In Appalachia and Silicon Valley, bishops see good and stark in the pandemic

Bishop John E. Stowe of Lexington, Ky., is captured on camera for livestream as he celebrates Palm Sunday Mass in his diocese’s nearly empty Cathedral of Christ the King April 5, 2020, amid the coronavirus pandemic. Bishop Stowe said adapting to running a “virtual” diocese has been “very strange,” because his priority as a bishop is visit people in the 50 counties that make up his diocese and the inability to do that because of social distancing measures is “frustrating.” (CNS photo/Deacon Skip Olson, courtesy Diocese of Lexington)

By Rhina Guidos Catholic News Service

WASHINGTON — With a lot of physical ground to cover, a priority for Lexington Bishop John E. Stowe is to get out of the office to visit those in his diocese who live in the more remote parts of Central and Eastern Kentucky.

But moving around and checking in on his sparsely scattered flock is something he hasn’t been able to do since mid-March when authorities in Kentucky began issuing stay-at-home orders and instituting social distancing measures to combat the coronavirus pandemic. The measures, however, cut at the essence of the bishop’s pastoral need to interact with those he’s charged with serving.

“It’s been very strange,” Bishop Stowe said in a May 1 interview with Catholic News Service. “Moving around a lot is a part of my priority as a bishop because we have 50 counties in Kentucky as part of our diocese, and the rural Appalachian counties often feel neglected or distanced from Lexington as it is. So, for me, it always has to be a priority to be visibly present as shepherd in those places. The inability to do that is frustrating.”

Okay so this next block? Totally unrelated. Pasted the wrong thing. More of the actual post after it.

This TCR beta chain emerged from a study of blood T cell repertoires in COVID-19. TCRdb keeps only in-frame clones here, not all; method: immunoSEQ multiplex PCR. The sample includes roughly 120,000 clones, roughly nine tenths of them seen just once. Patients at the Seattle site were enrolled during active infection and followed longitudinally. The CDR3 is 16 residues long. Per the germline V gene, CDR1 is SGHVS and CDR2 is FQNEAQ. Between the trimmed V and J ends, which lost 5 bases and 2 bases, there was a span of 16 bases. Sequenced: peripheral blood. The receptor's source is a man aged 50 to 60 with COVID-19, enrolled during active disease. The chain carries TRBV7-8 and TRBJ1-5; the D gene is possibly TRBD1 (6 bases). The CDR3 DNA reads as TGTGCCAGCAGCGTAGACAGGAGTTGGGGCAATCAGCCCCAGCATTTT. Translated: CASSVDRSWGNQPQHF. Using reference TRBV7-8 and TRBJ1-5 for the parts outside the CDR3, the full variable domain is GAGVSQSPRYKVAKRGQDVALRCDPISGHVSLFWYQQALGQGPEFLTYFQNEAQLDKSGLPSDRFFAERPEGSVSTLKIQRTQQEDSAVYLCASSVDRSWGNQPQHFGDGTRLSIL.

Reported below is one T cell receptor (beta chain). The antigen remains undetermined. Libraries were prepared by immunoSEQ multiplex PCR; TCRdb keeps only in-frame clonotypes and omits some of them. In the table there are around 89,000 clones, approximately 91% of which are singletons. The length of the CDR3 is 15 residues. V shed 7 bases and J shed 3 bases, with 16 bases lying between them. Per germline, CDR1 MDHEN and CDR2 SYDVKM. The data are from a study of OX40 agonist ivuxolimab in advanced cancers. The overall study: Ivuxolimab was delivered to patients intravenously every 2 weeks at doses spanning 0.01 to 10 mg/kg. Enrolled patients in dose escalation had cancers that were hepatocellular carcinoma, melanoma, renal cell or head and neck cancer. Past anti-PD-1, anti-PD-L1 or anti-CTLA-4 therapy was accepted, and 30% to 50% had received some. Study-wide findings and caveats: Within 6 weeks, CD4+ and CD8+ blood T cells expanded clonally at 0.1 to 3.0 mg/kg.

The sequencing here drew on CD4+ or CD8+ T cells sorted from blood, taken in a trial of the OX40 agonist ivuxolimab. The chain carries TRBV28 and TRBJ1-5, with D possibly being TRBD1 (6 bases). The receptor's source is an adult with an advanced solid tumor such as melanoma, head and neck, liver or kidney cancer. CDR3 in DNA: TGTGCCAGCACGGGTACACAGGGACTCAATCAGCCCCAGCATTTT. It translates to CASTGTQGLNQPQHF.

Holy Week was particularly difficult as he faced a nearly empty cathedral on Palm Sunday. Starting the high liturgical days without a congregation was “very startling,” he said.

“Nothing about it seemed right. Although I kept preparing myself spiritually and mentally, to think about the faces of the people that I usually see in those pews and people from other parishes, just intentionally calling them to mind, to realize that we’re not doing this alone,” he said. “They’re just not here, in this spot, but they are engaged. It requires a way of thinking.”

It was odd to bless the palms, “and there’s no one to pass the palms to,” he said.